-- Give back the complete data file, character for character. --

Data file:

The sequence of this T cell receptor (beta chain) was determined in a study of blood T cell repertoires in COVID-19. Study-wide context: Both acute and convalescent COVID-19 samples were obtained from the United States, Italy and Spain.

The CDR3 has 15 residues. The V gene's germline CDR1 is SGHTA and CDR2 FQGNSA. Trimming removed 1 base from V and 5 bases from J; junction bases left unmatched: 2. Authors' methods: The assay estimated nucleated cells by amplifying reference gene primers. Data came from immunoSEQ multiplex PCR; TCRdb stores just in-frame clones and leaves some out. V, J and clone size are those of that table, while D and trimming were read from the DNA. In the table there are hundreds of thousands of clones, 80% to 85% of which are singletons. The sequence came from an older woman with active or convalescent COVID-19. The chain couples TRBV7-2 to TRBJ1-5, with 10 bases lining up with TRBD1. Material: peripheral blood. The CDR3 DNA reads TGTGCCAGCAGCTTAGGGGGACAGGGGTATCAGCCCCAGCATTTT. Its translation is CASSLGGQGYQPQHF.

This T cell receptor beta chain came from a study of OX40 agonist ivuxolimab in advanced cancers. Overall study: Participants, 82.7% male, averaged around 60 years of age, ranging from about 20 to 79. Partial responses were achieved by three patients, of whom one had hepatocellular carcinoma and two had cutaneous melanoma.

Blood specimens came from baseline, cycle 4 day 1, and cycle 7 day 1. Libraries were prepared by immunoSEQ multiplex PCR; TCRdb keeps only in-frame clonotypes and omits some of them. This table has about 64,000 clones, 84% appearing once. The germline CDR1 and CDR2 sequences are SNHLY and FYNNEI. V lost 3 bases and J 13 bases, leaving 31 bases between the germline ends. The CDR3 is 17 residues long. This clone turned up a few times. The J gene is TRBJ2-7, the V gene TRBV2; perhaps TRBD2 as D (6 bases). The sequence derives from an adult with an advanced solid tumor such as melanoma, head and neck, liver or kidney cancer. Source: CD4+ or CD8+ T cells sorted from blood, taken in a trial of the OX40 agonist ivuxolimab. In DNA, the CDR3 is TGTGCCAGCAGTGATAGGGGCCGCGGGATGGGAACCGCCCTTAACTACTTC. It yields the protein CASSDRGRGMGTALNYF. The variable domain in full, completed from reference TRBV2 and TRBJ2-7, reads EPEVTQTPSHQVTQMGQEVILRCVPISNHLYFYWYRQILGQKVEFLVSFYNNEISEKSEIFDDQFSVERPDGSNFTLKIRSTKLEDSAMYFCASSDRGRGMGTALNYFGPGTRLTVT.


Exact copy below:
The sequence of this T cell receptor (beta chain) was determined in a study of blood T cell repertoires in COVID-19. Study-wide context: Both acute and convalescent COVID-19 samples were obtained from the United States, Italy and Spain.

The CDR3 has 15 residues. The V gene's germline CDR1 is SGHTA and CDR2 FQGNSA. Trimming removed 1 base from V and 5 bases from J; junction bases left unmatched: 2. Authors' methods: The assay estimated nucleated cells by amplifying reference gene primers. Data came from immunoSEQ multiplex PCR; TCRdb stores just in-frame clones and leaves some out. V, J and clone size are those of that table, while D and trimming were read from the DNA. In the table there are hundreds of thousands of clones, 80% to 85% of which are singletons. The sequence came from an older woman with active or convalescent COVID-19. The chain couples TRBV7-2 to TRBJ1-5, with 10 bases lining up with TRBD1. Material: peripheral blood. The CDR3 DNA reads TGTGCCAGCAGCTTAGGGGGACAGGGGTATCAGCCCCAGCATTTT. Its translation is CASSLGGQGYQPQHF.

This T cell receptor beta chain came from a study of OX40 agonist ivuxolimab in advanced cancers. Overall study: Participants, 82.7% male, averaged around 60 years of age, ranging from about 20 to 79. Partial responses were achieved by three patients, of whom one had hepatocellular carcinoma and two had cutaneous melanoma.

Blood specimens came from baseline, cycle 4 day 1, and cycle 7 day 1. Libraries were prepared by immunoSEQ multiplex PCR; TCRdb keeps only in-frame clonotypes and omits some of them. This table has about 64,000 clones, 84% appearing once. The germline CDR1 and CDR2 sequences are SNHLY and FYNNEI. V lost 3 bases and J 13 bases, leaving 31 bases between the germline ends. The CDR3 is 17 residues long. This clone turned up a few times. The J gene is TRBJ2-7, the V gene TRBV2; perhaps TRBD2 as D (6 bases). The sequence derives from an adult with an advanced solid tumor such as melanoma, head and neck, liver or kidney cancer. Source: CD4+ or CD8+ T cells sorted from blood, taken in a trial of the OX40 agonist ivuxolimab. In DNA, the CDR3 is TGTGCCAGCAGTGATAGGGGCCGCGGGATGGGAACCGCCCTTAACTACTTC. It yields the protein CASSDRGRGMGTALNYF. The variable domain in full, completed from reference TRBV2 and TRBJ2-7, reads EPEVTQTPSHQVTQMGQEVILRCVPISNHLYFYWYRQILGQKVEFLVSFYNNEISEKSEIFDDQFSVERPDGSNFTLKIRSTKLEDSAMYFCASSDRGRGMGTALNYFGPGTRLTVT.